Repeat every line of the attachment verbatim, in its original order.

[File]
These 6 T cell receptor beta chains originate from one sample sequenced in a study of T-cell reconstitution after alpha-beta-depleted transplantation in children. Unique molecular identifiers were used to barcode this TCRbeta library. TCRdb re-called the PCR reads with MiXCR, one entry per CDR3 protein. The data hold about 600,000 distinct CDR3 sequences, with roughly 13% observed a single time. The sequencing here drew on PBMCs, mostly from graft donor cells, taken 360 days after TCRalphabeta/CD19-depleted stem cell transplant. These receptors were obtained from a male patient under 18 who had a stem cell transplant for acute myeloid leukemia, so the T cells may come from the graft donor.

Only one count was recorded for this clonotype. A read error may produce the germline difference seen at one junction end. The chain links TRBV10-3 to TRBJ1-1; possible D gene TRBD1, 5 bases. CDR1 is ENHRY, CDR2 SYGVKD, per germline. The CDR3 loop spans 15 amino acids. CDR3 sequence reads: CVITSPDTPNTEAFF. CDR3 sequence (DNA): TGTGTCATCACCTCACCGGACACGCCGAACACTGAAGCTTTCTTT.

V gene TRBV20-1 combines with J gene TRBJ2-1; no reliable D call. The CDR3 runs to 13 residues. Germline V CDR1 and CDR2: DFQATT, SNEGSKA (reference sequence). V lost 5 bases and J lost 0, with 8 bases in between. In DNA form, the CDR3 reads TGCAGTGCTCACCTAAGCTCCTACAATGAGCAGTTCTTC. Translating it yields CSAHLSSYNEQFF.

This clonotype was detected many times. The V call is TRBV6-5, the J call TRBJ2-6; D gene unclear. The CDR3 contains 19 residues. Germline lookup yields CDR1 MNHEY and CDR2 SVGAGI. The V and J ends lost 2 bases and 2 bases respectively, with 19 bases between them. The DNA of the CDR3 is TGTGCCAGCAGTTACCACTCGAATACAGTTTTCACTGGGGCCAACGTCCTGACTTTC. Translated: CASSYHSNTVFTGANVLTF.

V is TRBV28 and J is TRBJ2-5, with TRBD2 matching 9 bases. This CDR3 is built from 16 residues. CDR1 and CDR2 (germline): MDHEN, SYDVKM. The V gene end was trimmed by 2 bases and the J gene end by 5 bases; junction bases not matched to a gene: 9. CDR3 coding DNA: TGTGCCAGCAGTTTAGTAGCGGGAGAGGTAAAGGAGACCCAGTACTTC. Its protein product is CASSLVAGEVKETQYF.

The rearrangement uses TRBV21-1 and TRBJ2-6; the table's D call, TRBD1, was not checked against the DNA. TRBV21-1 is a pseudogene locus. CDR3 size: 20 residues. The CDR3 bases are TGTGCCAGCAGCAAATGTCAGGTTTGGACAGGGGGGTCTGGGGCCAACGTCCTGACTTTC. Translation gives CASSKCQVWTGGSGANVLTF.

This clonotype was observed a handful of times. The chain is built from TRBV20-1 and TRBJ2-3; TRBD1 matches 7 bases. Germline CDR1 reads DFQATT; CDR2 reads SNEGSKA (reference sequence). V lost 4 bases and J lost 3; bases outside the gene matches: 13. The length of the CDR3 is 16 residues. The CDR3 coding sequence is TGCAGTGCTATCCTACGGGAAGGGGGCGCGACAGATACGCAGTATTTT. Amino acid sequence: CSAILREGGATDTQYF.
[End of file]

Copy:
These 6 T cell receptor beta chains originate from one sample sequenced in a study of T-cell reconstitution after alpha-beta-depleted transplantation in children. Unique molecular identifiers were used to barcode this TCRbeta library. TCRdb re-called the PCR reads with MiXCR, one entry per CDR3 protein. The data hold about 600,000 distinct CDR3 sequences, with roughly 13% observed a single time. The sequencing here drew on PBMCs, mostly from graft donor cells, taken 360 days after TCRalphabeta/CD19-depleted stem cell transplant. These receptors were obtained from a male patient under 18 who had a stem cell transplant for acute myeloid leukemia, so the T cells may come from the graft donor.

Only one count was recorded for this clonotype. A read error may produce the germline difference seen at one junction end. The chain links TRBV10-3 to TRBJ1-1; possible D gene TRBD1, 5 bases. CDR1 is ENHRY, CDR2 SYGVKD, per germline. The CDR3 loop spans 15 amino acids. CDR3 sequence reads: CVITSPDTPNTEAFF. CDR3 sequence (DNA): TGTGTCATCACCTCACCGGACACGCCGAACACTGAAGCTTTCTTT.

V gene TRBV20-1 combines with J gene TRBJ2-1; no reliable D call. The CDR3 runs to 13 residues. Germline V CDR1 and CDR2: DFQATT, SNEGSKA (reference sequence). V lost 5 bases and J lost 0, with 8 bases in between. In DNA form, the CDR3 reads TGCAGTGCTCACCTAAGCTCCTACAATGAGCAGTTCTTC. Translating it yields CSAHLSSYNEQFF.

This clonotype was detected many times. The V call is TRBV6-5, the J call TRBJ2-6; D gene unclear. The CDR3 contains 19 residues. Germline lookup yields CDR1 MNHEY and CDR2 SVGAGI. The V and J ends lost 2 bases and 2 bases respectively, with 19 bases between them. The DNA of the CDR3 is TGTGCCAGCAGTTACCACTCGAATACAGTTTTCACTGGGGCCAACGTCCTGACTTTC. Translated: CASSYHSNTVFTGANVLTF.

V is TRBV28 and J is TRBJ2-5, with TRBD2 matching 9 bases. This CDR3 is built from 16 residues. CDR1 and CDR2 (germline): MDHEN, SYDVKM. The V gene end was trimmed by 2 bases and the J gene end by 5 bases; junction bases not matched to a gene: 9. CDR3 coding DNA: TGTGCCAGCAGTTTAGTAGCGGGAGAGGTAAAGGAGACCCAGTACTTC. Its protein product is CASSLVAGEVKETQYF.

The rearrangement uses TRBV21-1 and TRBJ2-6; the table's D call, TRBD1, was not checked against the DNA. TRBV21-1 is a pseudogene locus. CDR3 size: 20 residues. The CDR3 bases are TGTGCCAGCAGCAAATGTCAGGTTTGGACAGGGGGGTCTGGGGCCAACGTCCTGACTTTC. Translation gives CASSKCQVWTGGSGANVLTF.

This clonotype was observed a handful of times. The chain is built from TRBV20-1 and TRBJ2-3; TRBD1 matches 7 bases. Germline CDR1 reads DFQATT; CDR2 reads SNEGSKA (reference sequence). V lost 4 bases and J lost 3; bases outside the gene matches: 13. The length of the CDR3 is 16 residues. The CDR3 coding sequence is TGCAGTGCTATCCTACGGGAAGGGGGCGCGACAGATACGCAGTATTTT. Amino acid sequence: CSAILREGGATDTQYF.